On Tuesday, March 16, the evening a man shot and killed eight people—six of them Asian women—at three different metro Atlanta spas, Thip Athakhanh, owner of Laotian restaurant Snackboxe Bistro, and Mia Orino, of Filipino pop-up Kamayan ATL, were at dinner. “We came home, saw the news, and were shocked about what happened. We knew we had to do something,” says Athakhanh.
They discussed it with other Asian women business owners, including Tina Nguyen of Ba Bellies and Jiyeon Lee of Heirloom Market. And together, they came up with an idea for a grazing box that women chefs across Atlanta’s Asian American and Pacific Islander (AAPI) community could contribute to. The full proceeds from the box, which retailed for $75, are being donated to a fund through Asian Americans Advancing Justice – Atlanta that directly benefits the families of the spa shooting victims.
“We feel like this is actually in our backyard, in our home. We can’t just sit back and say that that’s okay,” Athakhanh says. “We all have personal lives, we all have jobs, but for [these chefs] to immediately stop what they’re doing to finalize details, it was a huge team effort. These women are amazing.”
The box included both sweet and savory snacks, including braised fish cakes from Korean Fusion, Chinese fried pork rinds from Sweet Auburn BBQ and Lazy Betty, gyeran mari (rolled egg) from Stone Bowl House, Vietnamese chicken salad from Nam Phuong, and Korean potato salad from Foodcation Forever. And within just three hours of launching the fundraiser, all 100 boxes were sold out, Athakhanh says. The team added 26 more boxes, which sold out in another hour.
While the grazing boxes are sold out, the group is also selling a t-shirt designed by graphic designer Sokai Yoon. On the front it says, “Love our people like you love our food” and on the back, “ATL loves you.” The first phrase was inspired by a protestor in New York. “I just felt it deep inside my bones,” says Athakhanh. The shirt retails for $25 and can be pre-ordered here through April 7.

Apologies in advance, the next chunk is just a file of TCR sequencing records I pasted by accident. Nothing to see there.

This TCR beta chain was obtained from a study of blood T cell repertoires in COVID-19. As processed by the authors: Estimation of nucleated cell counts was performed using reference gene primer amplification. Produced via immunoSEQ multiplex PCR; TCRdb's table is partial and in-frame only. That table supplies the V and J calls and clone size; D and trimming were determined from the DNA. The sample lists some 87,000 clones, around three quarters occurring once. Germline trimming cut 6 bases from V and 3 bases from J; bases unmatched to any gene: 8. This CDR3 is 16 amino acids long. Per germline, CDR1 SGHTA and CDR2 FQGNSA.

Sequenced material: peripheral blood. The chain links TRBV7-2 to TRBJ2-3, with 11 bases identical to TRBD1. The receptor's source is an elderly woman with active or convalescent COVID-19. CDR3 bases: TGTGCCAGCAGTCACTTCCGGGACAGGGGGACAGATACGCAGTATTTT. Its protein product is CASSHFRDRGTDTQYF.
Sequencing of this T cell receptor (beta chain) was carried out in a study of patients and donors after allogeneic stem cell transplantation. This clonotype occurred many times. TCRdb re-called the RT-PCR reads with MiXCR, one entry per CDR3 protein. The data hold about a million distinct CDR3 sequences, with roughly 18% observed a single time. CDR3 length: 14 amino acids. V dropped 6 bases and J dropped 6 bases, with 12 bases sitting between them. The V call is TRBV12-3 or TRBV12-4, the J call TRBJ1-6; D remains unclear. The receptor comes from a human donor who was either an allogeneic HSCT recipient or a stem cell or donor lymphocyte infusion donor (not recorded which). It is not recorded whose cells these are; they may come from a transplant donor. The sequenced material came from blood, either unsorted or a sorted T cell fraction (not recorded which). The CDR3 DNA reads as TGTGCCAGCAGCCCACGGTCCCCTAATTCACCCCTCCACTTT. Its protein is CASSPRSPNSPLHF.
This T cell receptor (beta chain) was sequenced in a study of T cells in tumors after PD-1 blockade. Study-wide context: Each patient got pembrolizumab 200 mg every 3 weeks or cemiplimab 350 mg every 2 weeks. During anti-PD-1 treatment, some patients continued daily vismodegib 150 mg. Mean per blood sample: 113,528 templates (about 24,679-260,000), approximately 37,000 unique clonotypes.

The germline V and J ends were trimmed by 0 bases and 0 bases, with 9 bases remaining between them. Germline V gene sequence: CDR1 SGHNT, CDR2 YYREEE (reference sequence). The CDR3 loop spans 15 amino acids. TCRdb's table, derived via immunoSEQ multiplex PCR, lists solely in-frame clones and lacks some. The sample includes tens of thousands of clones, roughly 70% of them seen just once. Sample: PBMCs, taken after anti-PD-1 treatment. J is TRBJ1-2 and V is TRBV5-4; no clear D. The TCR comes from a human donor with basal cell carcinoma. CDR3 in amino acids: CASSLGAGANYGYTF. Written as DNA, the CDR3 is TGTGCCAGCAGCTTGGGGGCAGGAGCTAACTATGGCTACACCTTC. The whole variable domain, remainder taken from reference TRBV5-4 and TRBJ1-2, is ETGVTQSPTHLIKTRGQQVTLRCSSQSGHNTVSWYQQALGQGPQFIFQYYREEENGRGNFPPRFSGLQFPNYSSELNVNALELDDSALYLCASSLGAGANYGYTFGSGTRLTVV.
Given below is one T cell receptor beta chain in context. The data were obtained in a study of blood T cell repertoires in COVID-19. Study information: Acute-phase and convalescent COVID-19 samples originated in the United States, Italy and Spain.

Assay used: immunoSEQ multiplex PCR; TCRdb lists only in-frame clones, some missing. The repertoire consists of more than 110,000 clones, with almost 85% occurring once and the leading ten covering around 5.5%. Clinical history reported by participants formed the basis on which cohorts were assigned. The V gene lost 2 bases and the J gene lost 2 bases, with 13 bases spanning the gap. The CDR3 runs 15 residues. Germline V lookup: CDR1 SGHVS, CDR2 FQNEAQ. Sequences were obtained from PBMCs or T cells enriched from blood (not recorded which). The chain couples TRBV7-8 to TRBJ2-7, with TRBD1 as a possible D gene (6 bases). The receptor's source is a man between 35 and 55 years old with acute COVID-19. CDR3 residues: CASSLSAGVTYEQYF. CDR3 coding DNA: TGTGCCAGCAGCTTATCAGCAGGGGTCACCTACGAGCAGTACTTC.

Viv Lee, of Foodcation Forever, says she doesn’t feel comfortable participating in protests, so this fundraiser provided her with another opportunity to advance social justice. “The eight murders that took place on the 16th hit home. Four of the six Asian women that were killed were my own mother’s age and were Korean, which is my ethnicity,” she says. “This just made it so much more real and so much more personal. I wanted to help contribute to victims’ families. No amount of money could ever ease the pain of someone who’s lost a family member in a tragedy like this, but if there was one less bill they had to worry about, maybe that would ease some of the burden for a little while.”
AAPI are often presented as a monolith, Lee says, adding that she’s heard phrases like “I don’t like Asian food,” and “Isn’t all Asian food kind of similar?” on countless occasions. This fundraiser brings together 17 women from different parts of the AAPI community, and she hopes that more people see that it’s unfair to group all people of Asian descent together into a singular culture. “Food will always be an easy entry point into learning about a culture that may be unfamiliar. My hope is that, as people eat their way through their grazing box, they start to taste and see the different flavor profiles and techniques that each person has used to present their offering,” she says.
While there aren’t yet plans for another grazing box fundraiser, participant Monica Sunny, of the Chai Box, says that some companies have now expressed interest in sponsoring or donating meat to another fundraiser. So be sure to keep an eye out for future projects.
The grazing box wasn’t the only fundraiser in support of the city’s AAPI community held in Atlanta’s restaurant community this week—on Tuesday, 8Arm held a benefit in its parking lot, featuring stalls from local restaurants, breweries, and artists. Their proceeds went to Asian Americans Advancing Justice and the National Asian Pacific American Women’s Forum.